The Best Time to Visit Chiang Mai
Chiang Mai by Seasons
Chiang Mai’s raised elevation gives it the advantage of being cooler and less humid than Bangkok and the islands, and makes a refreshing change from the stickiness of southern Thailand. Although the city can be visited all year round, the cool season is the most popular time to visit, but even the wet season brings refreshing breezes and lush green landscapes.
November to February
Pleasantly warm days and plenty of sunshine make the cool season the most popular time to visit Chiang Mai. Days still hit the high 30s, but this is a great time to explore Chiang Mai’s temples and admire the gorgeous colours of the cherry blossom that come out in late-January, turning everything a vivid shade of pink. In the evenings, it can even get a little chilly, so do bring a jumper, especially if you’re heading into the hills or jungles.
Bo Sang Umbrella Festival: on the third weekend of January, celebrate Chiang Mai’s many umbrellas at this quirky festival involving parades, umbrella-making and umbrella displays.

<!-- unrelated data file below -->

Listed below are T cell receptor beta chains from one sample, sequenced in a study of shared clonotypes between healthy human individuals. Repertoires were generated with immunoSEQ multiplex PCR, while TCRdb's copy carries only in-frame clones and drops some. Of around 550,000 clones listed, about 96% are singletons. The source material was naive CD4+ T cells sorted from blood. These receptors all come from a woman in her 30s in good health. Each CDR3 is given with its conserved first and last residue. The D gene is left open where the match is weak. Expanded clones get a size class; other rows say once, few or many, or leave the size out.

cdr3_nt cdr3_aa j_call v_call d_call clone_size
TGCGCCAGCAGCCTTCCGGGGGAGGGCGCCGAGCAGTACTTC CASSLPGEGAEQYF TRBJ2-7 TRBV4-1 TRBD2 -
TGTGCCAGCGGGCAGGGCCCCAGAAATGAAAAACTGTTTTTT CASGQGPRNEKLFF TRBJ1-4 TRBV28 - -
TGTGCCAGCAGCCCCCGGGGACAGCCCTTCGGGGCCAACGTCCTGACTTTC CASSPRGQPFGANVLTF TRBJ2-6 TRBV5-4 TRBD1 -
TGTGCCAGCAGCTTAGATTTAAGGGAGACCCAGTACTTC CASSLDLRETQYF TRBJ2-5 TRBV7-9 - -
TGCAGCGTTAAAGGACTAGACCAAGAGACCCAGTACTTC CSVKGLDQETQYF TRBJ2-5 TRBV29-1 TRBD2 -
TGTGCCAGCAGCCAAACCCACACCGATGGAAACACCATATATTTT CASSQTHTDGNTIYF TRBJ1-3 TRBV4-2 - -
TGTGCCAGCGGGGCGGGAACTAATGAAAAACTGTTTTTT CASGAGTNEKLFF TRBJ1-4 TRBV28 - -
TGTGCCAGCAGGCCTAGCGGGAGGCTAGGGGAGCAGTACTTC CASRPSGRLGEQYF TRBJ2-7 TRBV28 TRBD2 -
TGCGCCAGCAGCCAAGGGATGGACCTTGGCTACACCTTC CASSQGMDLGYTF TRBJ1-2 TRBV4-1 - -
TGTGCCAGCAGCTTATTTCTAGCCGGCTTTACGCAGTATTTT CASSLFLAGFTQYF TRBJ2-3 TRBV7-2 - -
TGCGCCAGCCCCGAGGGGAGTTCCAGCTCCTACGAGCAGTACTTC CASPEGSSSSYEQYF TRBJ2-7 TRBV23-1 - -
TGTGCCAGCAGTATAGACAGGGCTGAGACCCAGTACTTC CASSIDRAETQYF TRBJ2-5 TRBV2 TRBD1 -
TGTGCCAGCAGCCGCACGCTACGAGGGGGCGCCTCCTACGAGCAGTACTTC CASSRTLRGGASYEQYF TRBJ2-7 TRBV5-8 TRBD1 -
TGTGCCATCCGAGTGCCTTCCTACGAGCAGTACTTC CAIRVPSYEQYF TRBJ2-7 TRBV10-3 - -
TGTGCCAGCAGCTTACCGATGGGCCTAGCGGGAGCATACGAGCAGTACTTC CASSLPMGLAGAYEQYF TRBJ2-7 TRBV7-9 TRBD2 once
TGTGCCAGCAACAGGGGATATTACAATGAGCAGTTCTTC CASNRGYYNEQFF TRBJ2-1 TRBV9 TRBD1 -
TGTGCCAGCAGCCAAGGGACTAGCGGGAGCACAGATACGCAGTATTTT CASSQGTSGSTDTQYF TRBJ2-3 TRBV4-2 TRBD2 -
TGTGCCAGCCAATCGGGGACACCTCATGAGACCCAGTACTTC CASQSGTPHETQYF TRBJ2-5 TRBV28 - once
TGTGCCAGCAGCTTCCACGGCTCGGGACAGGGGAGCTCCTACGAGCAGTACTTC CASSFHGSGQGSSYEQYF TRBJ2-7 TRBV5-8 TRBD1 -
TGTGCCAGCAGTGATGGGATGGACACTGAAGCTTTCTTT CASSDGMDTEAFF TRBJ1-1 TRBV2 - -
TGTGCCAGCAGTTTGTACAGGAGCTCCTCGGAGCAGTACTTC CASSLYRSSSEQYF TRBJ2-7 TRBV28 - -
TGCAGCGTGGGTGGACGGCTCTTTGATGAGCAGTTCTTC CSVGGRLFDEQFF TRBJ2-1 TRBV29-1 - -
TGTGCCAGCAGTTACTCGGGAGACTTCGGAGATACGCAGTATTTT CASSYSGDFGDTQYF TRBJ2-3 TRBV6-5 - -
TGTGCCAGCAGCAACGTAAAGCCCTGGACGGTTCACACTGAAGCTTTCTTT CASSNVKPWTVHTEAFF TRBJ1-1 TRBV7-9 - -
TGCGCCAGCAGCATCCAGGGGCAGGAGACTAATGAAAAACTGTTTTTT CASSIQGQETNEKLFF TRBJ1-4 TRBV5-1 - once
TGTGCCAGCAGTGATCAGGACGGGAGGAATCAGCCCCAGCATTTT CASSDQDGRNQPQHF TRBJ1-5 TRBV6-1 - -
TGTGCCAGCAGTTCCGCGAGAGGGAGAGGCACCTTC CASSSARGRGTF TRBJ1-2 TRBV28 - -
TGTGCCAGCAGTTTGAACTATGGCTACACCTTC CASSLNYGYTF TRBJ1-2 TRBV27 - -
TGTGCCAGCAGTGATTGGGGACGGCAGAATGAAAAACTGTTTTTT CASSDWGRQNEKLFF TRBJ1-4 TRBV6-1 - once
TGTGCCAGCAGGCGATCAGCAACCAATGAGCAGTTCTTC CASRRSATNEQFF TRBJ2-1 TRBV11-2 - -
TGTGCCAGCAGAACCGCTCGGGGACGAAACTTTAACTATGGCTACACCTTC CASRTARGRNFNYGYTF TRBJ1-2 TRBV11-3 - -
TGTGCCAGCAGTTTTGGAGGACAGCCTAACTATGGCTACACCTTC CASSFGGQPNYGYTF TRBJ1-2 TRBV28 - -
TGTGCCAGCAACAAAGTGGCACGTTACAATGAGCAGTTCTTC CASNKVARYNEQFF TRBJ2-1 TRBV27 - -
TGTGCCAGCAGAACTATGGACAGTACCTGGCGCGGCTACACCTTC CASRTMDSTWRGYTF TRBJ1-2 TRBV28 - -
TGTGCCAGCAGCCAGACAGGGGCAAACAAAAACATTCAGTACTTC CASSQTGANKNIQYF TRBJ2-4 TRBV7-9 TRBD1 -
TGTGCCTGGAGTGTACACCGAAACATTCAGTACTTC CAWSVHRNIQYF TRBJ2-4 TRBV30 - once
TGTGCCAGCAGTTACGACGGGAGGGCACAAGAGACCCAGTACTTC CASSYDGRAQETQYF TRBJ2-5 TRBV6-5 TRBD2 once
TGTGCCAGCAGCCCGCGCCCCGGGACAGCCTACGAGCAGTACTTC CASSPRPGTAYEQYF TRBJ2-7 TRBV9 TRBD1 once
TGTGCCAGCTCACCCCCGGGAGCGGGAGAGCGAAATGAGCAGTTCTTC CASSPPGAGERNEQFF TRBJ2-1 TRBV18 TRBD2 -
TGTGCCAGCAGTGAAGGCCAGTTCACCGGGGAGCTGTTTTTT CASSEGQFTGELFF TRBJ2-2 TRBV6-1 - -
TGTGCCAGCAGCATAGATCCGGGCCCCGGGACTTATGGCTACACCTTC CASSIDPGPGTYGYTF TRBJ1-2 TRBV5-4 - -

Flower Festival: February’s cooler temperatures allow the flowers including orchids, roses and lilies, to bloom. Join the celebrations at the floral parade, involving floats covered in flowers.
March to May
The tropical heat sweeps into Chiang Mai in March, bringing hot, humid days and warm nights. Daytime temperatures regularly reach 40°C, and a misty heat haze descends over the city, obscuring the mountain views. If you love the heat, this is a great time to visit, and even if you don’t head into the hills for cooler temperatures and some welcome shady spots.
Inthakhin Festival: in late May (sometimes early June) get down to Wat Chedi Luang where the locals come to worship and make offerings as a blessing to their beloved city.
Songkran: in April, celebrate Thai New Year and cool off from the heat in this city-wide water fight. The water symbolises the washing away of sins; prepare to get wet!
June to October
At the end of May, the monsoon rains arrive from India, bringing daily short, sharp downpours that last for an hour or so before the sun comes out again. The rain cools down the temperature, turning the landscape a gorgeous shade of emerald green. This is rice planting season, so head out into the countryside to see the rice farmers at work.
Loy Krathong: to celebrate the end of the rainy season, Thais make krathongs, like floating rafts, decorated with banana leaves, flowers and candles, and float them on the rivers and canals.
Rocket Festival: come and watch this offbeat festival, as locals make rockets from bamboo and gunpowder and compete for whose can fly the furthest and the highest.